My sister stopped cold. If I, the chief suspect, was in the house, in the hallway ... then who was outside scratching on her window?!? Sis continued to protest when mom told her it must've been a bad dream.  No! She really did hear something outside, she did! She wasn't crazy!

The folks checked Sis's room, but thankfully did not check outside, where the incriminating stick still lay. Daddy didn't say a word. The raised eyebrows and barely visible smile said enough.

Years later, I told Sis and Mom the real story -- Daddy and I were practically howling. Mom and Sis ... not so much.


  1. Fantastic post! I love baby Cowbell! Calfbell? Anymoo, as the oldest of two girls, I too had a sick sense of humor when it came to tormenting the piddle out of my kid sister. heh heh, good thing she doesn't blog. Oh the stories she could tell about me! Which would blow my image completely. What the hell were you writing about around Halloween time missy? These stories are gold.

  2. awesome post. you were quite the little imp, eh?
    so yeah...i'm gonna need you to go ahead and permanently remove that close up the salem's lot vampire. i am re-traumatized for life now. RE.

    ps...don't really remove it but know...KNOW I am traumatized :)

  3. Hat -- I know, right? I was thinking that today, if I'd have been a little more on top of things and have gotten these up at Halloween time, it would've been perfect. Your Halloweenery (and bats) made the holiday fun (much needed here, with us being at the football game that night) and yep, these would've been perfect. Long Live Slackassery!

    Monica -- Imp. Yeah, that's me. Oh, i know, isn't he creepy?! Whats worse, the way my blog loads up, he's sitting right across from all my links to you guys ... like he knows where I am...

  4. I'm totally in love with your dad. Between the sheet and glasses trick and posing for a picture with a hen on your shoulder and raising a daughter who would one day pass the sick-and-twistedness on to her own family, what's not to love?

  5. In that pic of you (Calfbell! funny!) and your little sister, with her hacked off hair, you are showing more than a twinkle of nascent depravity in your eyes.

    As the little sis on the receiving end of MANY such terrors, all I can say is Vampires will never fail to terrify the piss out of a little sib. One night I was so terrified by the jackasses known as my brothers that I drew crosses all over the wall next to my bed. That was well received by the parents, as you can imagine. "But Mommyyyy! They made me!" The jackasses still laugh about it, and at me....

  6. Great post. I'm still chuckling. Oh and Coleco rocked.

  7. Don't take this the wrong way, but your dad was a hottie with a hellacious sense of humor. I want to be your mom.

    Well, you know what I mean.

  8. You're truly evil. We have to team up! In my house, my MOTHER loved scary movies and loved to scare the shit out of my old man.

  9. Red: Yeah, he's great, and definitely keeps us laughing. You probably wouldn't so much be laughing once he found out you were a diversity trainer - he would not be able to wait to start the debates. My dad loves a good debate, much to the chagrin of my mom.

    E: You drew crosses on the wall?! That is hilarious. Oh I bet that went over real well with the folks. And yes, the roots of depravity have taken hold in that photo.

    KA: Yeah, I still like Donkey Kong to this day. And he didnt even need guns or grenades or anything.

    Lorraine: it's a gift.

    JP: I'm sure he'd get quite a kick out of that, JP. In fact, I'm pretty sure it would cause him to sashay around the room, then break in into his Steve Martin "Wild & Crazy Guy" impression. Yeah. That pic is circa 1981 or 82.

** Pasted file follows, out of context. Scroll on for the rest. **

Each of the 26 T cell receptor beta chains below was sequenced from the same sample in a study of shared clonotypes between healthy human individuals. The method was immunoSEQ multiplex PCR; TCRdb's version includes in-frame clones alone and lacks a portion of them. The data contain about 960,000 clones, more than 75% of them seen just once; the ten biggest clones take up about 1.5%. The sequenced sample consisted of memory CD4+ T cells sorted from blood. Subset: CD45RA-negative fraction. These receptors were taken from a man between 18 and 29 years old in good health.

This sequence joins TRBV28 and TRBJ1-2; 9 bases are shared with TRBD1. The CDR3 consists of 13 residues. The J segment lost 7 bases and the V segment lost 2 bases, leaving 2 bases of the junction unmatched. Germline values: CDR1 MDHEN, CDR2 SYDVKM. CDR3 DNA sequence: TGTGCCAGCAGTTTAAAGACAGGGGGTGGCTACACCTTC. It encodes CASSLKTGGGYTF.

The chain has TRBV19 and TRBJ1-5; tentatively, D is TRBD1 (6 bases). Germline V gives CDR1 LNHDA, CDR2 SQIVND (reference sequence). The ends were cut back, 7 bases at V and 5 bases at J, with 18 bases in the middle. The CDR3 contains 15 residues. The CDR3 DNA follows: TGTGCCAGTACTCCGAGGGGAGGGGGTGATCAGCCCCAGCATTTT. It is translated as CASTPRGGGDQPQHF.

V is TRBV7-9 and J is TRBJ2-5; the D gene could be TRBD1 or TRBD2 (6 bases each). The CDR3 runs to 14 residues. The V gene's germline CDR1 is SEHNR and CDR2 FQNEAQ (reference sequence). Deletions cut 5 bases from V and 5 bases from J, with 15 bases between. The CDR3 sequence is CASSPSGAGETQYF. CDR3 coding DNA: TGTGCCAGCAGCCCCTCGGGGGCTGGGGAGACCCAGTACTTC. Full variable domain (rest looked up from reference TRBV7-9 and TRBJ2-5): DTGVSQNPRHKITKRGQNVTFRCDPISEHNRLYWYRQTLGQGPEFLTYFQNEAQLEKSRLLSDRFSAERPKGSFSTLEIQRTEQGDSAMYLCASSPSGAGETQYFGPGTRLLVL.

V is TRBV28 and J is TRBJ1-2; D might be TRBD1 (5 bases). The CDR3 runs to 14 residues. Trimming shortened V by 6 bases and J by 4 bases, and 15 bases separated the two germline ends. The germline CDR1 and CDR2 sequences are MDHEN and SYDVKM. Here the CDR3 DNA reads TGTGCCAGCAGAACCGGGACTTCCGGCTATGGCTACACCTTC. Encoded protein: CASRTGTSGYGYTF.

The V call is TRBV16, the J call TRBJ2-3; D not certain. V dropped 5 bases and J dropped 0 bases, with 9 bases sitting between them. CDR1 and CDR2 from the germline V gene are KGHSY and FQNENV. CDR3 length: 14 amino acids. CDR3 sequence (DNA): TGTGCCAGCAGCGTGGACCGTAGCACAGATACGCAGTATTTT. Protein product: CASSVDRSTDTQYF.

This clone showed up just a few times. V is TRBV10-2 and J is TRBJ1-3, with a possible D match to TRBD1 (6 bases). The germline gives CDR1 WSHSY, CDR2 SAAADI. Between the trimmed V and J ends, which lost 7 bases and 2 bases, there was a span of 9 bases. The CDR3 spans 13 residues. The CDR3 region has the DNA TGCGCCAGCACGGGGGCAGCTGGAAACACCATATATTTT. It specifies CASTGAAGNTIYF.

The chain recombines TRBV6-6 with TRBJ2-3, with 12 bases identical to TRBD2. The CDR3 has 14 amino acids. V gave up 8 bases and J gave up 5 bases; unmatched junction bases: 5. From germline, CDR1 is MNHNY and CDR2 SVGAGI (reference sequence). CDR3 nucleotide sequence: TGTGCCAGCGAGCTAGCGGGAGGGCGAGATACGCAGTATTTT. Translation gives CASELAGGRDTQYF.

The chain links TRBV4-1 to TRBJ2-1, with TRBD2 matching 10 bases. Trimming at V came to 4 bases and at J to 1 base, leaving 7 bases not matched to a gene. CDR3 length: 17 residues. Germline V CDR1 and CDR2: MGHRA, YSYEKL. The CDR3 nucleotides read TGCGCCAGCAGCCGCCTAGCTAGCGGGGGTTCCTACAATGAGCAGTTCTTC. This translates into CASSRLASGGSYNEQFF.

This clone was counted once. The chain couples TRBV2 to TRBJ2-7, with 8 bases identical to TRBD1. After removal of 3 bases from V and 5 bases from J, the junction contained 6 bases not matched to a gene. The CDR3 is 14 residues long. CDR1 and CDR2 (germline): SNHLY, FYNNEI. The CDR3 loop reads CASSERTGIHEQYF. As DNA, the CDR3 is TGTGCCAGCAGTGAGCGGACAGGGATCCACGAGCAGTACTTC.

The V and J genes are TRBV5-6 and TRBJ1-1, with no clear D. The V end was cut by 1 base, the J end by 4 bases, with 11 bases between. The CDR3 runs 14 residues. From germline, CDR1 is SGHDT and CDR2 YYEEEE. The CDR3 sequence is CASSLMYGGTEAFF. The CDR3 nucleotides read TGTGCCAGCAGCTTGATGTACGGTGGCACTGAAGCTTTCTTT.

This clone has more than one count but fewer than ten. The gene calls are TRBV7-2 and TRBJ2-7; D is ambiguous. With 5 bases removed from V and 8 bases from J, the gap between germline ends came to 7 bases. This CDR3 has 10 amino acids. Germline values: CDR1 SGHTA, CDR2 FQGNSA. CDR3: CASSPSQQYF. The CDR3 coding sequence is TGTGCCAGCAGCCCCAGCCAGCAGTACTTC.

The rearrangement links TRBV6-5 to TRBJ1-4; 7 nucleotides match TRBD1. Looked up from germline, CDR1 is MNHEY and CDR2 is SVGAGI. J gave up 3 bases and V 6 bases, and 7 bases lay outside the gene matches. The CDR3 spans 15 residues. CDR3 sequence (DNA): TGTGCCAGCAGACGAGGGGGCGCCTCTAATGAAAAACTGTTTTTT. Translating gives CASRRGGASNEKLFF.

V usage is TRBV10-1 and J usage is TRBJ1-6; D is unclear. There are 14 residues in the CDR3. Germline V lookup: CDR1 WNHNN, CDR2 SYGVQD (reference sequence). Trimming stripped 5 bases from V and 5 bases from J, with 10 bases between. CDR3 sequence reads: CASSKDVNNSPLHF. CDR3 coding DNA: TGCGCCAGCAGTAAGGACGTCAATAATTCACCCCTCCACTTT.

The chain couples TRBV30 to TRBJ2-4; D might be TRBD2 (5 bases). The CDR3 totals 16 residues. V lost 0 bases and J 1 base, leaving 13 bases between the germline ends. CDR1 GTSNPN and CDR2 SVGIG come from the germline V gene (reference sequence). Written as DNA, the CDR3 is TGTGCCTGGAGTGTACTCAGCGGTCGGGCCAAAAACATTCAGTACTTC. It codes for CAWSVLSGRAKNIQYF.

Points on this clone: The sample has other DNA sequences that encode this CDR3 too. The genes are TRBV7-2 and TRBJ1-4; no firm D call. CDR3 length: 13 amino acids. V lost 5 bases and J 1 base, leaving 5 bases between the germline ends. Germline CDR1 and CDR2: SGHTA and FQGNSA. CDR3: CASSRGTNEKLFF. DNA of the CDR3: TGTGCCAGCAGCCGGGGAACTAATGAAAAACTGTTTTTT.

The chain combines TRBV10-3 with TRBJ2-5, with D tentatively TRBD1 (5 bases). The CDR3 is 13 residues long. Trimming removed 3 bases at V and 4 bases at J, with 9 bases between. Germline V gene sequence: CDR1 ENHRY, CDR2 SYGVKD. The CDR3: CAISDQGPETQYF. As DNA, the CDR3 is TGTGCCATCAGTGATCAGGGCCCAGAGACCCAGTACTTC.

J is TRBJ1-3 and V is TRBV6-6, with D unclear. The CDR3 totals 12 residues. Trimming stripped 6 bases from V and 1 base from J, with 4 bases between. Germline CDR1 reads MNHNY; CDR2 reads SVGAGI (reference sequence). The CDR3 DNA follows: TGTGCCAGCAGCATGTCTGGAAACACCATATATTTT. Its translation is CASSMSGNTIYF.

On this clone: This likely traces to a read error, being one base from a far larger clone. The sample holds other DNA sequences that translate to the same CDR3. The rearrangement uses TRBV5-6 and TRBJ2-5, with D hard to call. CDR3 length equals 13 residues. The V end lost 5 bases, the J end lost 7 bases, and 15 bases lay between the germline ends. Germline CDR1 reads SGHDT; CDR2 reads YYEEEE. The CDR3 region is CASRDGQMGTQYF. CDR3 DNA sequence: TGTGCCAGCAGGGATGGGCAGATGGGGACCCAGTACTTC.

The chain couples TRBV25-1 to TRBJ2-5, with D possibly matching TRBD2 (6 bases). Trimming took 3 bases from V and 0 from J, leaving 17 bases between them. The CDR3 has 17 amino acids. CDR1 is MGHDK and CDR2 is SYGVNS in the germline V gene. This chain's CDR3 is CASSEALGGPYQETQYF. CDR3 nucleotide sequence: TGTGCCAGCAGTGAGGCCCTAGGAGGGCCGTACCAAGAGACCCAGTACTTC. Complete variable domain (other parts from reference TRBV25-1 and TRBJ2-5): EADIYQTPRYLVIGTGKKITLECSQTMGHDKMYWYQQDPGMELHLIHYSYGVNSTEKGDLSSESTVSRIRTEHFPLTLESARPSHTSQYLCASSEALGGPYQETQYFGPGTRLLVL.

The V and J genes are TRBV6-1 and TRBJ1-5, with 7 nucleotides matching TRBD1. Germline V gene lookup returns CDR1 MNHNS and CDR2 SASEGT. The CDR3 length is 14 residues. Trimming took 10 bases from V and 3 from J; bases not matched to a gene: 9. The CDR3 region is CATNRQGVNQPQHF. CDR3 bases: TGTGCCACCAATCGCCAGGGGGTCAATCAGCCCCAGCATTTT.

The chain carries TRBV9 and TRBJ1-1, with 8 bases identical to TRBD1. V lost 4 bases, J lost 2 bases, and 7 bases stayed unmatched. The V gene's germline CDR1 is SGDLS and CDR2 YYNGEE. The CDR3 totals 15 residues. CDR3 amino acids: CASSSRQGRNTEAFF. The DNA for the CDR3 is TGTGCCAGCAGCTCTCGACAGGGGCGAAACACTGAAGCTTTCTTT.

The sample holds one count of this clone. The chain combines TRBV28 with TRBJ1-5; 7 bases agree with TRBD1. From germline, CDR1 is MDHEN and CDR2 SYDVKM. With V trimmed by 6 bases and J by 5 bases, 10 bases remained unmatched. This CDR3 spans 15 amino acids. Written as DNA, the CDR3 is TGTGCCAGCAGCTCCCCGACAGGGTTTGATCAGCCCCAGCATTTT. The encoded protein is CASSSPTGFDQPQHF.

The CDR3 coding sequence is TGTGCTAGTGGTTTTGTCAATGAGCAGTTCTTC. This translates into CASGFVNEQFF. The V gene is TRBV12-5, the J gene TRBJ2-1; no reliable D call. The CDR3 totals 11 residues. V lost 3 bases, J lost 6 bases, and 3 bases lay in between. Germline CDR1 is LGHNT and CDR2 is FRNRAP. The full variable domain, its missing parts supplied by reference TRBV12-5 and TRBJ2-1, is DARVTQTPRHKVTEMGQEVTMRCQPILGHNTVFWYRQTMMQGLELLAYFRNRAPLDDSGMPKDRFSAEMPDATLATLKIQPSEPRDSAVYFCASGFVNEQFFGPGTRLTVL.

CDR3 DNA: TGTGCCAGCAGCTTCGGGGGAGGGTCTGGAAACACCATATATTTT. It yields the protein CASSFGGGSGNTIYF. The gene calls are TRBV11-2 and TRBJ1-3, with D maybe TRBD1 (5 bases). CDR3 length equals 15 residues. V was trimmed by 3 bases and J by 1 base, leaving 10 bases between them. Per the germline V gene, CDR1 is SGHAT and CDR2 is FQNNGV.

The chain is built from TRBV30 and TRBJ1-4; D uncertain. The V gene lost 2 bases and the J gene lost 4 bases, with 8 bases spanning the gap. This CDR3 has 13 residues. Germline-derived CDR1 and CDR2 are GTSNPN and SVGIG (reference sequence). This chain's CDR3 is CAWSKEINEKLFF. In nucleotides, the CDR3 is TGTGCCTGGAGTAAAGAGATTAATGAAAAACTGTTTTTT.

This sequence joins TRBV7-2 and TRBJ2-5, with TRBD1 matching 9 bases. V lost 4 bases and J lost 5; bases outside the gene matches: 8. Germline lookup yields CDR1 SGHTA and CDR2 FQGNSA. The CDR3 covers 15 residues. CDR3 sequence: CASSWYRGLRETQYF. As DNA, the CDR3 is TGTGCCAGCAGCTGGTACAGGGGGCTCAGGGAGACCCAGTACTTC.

RG: Thank you. Your mom sounds like she rocks.

  10. I just took a another look at the pic of you and your sister - you get along now right? I'd hate to think what you'd do to her hair now! The look on your face is just so: heh,heh,heh.

  11. Bring it on, CowDaddy! After all, I can always use the grandchildren card. Set, Spike.

  12. RG -- Yes, we do, although I don't get to see her much at all, she lives in NC.

    Eric -- Now that is one event I would pay to see. And buy popcorn. (I'd root for you, too.)

  13. I was/am a big sissy lala...nothing scary for me...not in any form.

  14. Great stuff - and those photos - who would have thought that behind that seraphic smile lay the heart of a sadist. So we are talking from Father to Daughter, from Mother to Son - well we know what any daughter of Male Offspring can expect don't we?

    As basically an only child - my brother was 16 years older than me and left home when I was 4 - I had to scare myself. Which explains alot about the adult I became!

  15. Awesome post, and those pics... You have always been cute. Salem's Lot, and the Exorcist were two movies that scared the snot out of me as a child. I had years of nightmares from the exorcist, and thought I was being posessed everytime I heard a noise or felt my bed move after dark. HA! I read Salem's Lot as a 6th grader (not wise). You are quite the imp, and a girl after my own heart


  16. Rosemary So I guess me sending The Rat to you via US mail is a no-go, then?

    Willym: Aha! For the first time in my life, I am anxious for grandchildren. And I got this hilarious image of a wee Willym scaring himself as a child - hahaha!

    Tater: Thanks! Oh, you remind me, I was an early reader, and forbidden from reading books that were deemed too "grown up" for me. When I was maybe 9 or 10, I secretly read my mom's copies of "The Amityville Horror" and "Audrey Rose". Scared the shit out of me! I still vividly remember that pig Jody's red eyes peering in the window, and lots of other scenes from those books. Terrifying! You'd think that would've taught me to listen to my mother, but ... sadly, no.

    Mouse Oh, that makes my heart sing, imagining a new generation being freaked out of their minds! Builds character.

  17. Apple- tree, there you have it.. My Daddy and I spent many a fine time tormenting the rest of the family as well.

    And y'all we soooo cute!!!